Morgan Sindall uses automated CCTV patrols to keep motorways flowing
Motorway congestion costs time and money, but Morgan Sindall Infrastructure and BAM Nuttall’s joint venture, called bmJV, along with supply chain partners Graham Firth Communications,Videcon and Digifort, have created smart CCTV to clear roads more quickly and have a faster response time to accidents.
The pilot CCTV monitoring scheme was launched in April and is currently on the M62 between junctions 10 to 12 in the North West, and is part of a smart motorways project for Highways England. It identifies stationary vehicles or foreign objects on the live carriageway and reports them to operators automatically.
The system was developed using algorithms from the security industry and enables faster and more effective responses than previous infrastructure. Cameras use geo-fencing to plot an area of the camera’s image, which is then observed, and vehicle speeds monitored. When there is a speed register of zero, an automatic warning is sent to the operator and identifies the vehicle or object. The operator then checks the area and can commence recovery actions.
It’s not just speed that these smart cameras collect. They are also GDPR compliant to pick out number plates and can recognise pedestrians in the carriageway.
Improving the industry standard
According to senior design manager, Mark Coles, and programme manager, Thomas Stanton, from Morgan Sindall, this is an improvement on the current industry standard which involves operatives manning the CCTV control room 24 hours a day, 365 days a year.
“Their role is to monitor the camera units along the length of the scheme, of which there are 68 in this instance. This is a safety critical role, and the CCTV team are responsible for identifying live lane incidents within the works, and notifying our recovery crews, traffic safety and control officers, the Highways England Regional Control Centre, and the emergency services when necessary.
“This is an industry standard set up, as is the sweep rota, whereby an entire site is monitored every 30 minutes. The remaining times, the cameras are in a fixed position. Therefore, for an incident to be identified in a timely manner, in essence it needs to occur within the frame of the fixed camera location currently being viewed by the operative.
“The analytical software can maintain vigilance over all 68 cameras simultaneously, therefore reducing operative stress and improving our team’s wellbeing.”
Coles and Stanton went on to explain that while they know the system works, all of the data that proves it does will be released at the end of 2019 or beginning of 2020.
“BmJV has worked closely with our client, Highways England, to identify clearly defined success criteria, in order to measure the successful implementation of the initiative. This has enabled us to begin gathering data in order to report our findings at the end of 2019.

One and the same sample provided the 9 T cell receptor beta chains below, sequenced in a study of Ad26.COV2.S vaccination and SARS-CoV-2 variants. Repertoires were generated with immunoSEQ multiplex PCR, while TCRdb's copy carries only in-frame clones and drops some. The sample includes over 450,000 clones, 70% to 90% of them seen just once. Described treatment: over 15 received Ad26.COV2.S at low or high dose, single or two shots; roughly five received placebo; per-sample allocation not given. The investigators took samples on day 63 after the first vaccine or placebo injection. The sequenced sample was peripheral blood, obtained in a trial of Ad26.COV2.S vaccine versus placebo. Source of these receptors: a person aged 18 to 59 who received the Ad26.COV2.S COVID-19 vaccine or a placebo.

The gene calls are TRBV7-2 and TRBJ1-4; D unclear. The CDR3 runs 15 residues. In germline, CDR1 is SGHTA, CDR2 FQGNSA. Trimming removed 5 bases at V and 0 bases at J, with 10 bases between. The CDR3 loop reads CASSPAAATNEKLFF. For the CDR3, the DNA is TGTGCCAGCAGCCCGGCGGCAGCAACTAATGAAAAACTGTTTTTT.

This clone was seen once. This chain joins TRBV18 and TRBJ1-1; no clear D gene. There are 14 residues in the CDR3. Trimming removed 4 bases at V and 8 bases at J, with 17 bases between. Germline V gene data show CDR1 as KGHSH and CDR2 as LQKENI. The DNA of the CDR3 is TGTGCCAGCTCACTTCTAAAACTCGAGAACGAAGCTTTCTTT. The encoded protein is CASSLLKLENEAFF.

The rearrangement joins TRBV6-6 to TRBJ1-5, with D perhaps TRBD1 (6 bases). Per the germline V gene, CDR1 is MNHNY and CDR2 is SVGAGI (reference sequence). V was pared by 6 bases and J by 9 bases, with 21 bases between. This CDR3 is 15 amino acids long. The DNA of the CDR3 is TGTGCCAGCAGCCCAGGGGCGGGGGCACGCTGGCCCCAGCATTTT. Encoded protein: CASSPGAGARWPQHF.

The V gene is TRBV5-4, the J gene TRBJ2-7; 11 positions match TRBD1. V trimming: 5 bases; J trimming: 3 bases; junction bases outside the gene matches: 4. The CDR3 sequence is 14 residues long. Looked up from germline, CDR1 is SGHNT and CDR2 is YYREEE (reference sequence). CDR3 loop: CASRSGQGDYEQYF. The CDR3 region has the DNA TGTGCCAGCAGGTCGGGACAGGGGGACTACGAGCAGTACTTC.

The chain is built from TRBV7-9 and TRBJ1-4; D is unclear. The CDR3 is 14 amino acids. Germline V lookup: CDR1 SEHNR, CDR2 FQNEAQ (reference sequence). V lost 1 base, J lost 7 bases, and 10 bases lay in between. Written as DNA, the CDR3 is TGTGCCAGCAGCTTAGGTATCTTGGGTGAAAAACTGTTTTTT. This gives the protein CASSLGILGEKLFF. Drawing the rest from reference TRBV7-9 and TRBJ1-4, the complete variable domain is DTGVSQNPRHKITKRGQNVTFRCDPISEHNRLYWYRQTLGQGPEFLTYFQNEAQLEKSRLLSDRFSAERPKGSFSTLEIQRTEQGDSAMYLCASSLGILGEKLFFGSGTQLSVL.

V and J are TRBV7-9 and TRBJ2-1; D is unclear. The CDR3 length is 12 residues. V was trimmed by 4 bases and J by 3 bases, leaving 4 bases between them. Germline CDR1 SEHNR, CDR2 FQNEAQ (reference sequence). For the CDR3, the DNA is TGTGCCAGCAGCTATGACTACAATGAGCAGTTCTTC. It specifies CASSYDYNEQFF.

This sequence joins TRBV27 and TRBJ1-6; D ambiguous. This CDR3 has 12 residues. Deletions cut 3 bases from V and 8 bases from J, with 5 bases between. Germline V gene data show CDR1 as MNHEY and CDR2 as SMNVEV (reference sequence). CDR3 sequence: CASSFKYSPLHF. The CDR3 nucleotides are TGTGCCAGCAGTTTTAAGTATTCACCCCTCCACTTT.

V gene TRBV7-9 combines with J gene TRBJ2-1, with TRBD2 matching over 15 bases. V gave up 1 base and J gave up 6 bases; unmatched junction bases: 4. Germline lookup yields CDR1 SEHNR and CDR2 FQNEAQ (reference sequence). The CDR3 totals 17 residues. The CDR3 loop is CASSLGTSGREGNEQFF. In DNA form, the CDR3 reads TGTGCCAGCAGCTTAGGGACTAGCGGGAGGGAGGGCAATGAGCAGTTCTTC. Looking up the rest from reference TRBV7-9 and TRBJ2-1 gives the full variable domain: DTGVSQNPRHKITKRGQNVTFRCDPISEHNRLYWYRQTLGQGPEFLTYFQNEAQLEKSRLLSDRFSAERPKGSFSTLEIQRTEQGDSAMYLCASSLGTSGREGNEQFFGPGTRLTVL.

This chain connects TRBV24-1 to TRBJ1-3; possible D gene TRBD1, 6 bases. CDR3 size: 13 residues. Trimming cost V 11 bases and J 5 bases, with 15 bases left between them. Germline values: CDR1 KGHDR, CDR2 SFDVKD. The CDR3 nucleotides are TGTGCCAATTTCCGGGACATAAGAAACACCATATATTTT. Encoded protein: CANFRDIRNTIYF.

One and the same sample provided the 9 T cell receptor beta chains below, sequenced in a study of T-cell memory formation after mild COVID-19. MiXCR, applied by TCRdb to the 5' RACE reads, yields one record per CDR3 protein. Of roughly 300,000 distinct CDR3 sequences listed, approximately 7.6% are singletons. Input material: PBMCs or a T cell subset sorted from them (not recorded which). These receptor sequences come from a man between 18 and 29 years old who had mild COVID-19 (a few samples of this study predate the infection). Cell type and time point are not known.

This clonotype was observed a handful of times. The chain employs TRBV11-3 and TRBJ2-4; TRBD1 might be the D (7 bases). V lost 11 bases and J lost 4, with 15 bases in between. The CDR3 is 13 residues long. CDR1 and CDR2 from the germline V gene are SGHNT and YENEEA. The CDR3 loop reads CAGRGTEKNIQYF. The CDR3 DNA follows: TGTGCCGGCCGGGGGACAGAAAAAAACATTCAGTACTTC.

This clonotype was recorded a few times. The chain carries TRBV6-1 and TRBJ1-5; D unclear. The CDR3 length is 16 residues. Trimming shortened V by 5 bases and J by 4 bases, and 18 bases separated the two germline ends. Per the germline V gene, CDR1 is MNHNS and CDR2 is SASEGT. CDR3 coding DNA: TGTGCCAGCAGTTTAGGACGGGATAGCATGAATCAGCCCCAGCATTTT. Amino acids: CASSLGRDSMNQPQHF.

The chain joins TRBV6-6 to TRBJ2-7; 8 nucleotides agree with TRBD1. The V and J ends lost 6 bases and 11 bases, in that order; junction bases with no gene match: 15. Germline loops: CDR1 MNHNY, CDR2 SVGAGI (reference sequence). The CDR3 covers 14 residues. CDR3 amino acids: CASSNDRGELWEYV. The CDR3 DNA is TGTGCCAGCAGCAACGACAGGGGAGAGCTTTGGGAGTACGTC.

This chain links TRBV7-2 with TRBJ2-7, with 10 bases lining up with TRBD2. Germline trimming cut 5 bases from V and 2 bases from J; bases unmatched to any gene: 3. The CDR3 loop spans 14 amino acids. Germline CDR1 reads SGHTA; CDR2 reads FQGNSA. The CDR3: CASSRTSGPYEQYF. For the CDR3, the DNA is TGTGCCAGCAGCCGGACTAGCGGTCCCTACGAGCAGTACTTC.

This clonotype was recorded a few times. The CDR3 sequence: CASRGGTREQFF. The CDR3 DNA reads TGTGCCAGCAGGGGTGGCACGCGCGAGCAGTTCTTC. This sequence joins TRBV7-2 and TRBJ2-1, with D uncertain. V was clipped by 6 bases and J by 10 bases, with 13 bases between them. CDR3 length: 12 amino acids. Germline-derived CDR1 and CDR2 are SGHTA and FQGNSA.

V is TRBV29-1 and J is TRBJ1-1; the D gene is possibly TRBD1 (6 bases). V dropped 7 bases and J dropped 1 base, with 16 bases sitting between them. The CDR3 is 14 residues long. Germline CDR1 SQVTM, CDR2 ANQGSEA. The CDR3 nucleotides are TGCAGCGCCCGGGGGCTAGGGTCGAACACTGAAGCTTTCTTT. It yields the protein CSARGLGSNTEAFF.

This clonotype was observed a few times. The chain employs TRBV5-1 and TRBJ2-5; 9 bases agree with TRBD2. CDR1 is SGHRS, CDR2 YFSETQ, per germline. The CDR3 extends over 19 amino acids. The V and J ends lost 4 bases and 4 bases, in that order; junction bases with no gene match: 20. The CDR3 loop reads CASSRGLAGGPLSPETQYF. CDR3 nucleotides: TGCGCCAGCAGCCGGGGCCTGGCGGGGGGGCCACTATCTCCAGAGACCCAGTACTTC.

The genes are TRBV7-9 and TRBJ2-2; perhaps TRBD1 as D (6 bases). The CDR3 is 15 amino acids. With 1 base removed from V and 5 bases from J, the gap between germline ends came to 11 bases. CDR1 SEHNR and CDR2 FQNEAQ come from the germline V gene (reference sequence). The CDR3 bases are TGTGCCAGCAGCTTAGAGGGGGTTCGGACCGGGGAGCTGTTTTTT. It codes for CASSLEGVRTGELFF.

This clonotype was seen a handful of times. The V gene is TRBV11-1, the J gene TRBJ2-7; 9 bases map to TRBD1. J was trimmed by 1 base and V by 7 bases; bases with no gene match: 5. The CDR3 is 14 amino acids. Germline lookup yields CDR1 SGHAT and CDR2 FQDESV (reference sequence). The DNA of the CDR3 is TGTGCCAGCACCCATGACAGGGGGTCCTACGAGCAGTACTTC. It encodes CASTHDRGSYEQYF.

If the pilot scheme proves a success, what does the partnership of companies expect to happen in the future?
Coles and Stanton explained that they “hope the results lead to this approach being rolled out on more temporary traffic management digital CCTV networks, but as the system is new, bmJV consider it prudent to maintain the manual link in the decision-making process while the system is trialled and gather additional data regarding the system’s operation.”
The pair added: “Highways England is very supportive and see it as having the potential to make a difference to the industry with the potential to improve road user safety and enhance work force safety.
“Furthermore, all parties involved are now working together to develop the solution in order to roll this technology out into the permanent works, improving road user safety over the full lifespan of the asset.
“At this stage, the limited data does not give a robust enough conclusion on the system, and, as this is the first use for technology in the highways sector, the bedding in period was essential to ensure the system operated efficiently.
“Anecdotally however, our CCTV operatives have noticed a far swifter response to live lane breakdowns, with recovery agents able to access breakdown far ahead of major congestion due to lane blockages.”
With a forthcoming report in December that will showcase its collected data and prove its usefulness, Coles and Stanton talked about what they for the future.
“If all goes to plan, we anticipate a mass rollout by mid-2020. That means motorways will be retrofitted, which is a relatively simple job as long as they have digital CCTV cameras as it’s just a matter of uploading software. The schemes currently under construction will be done after their completion.”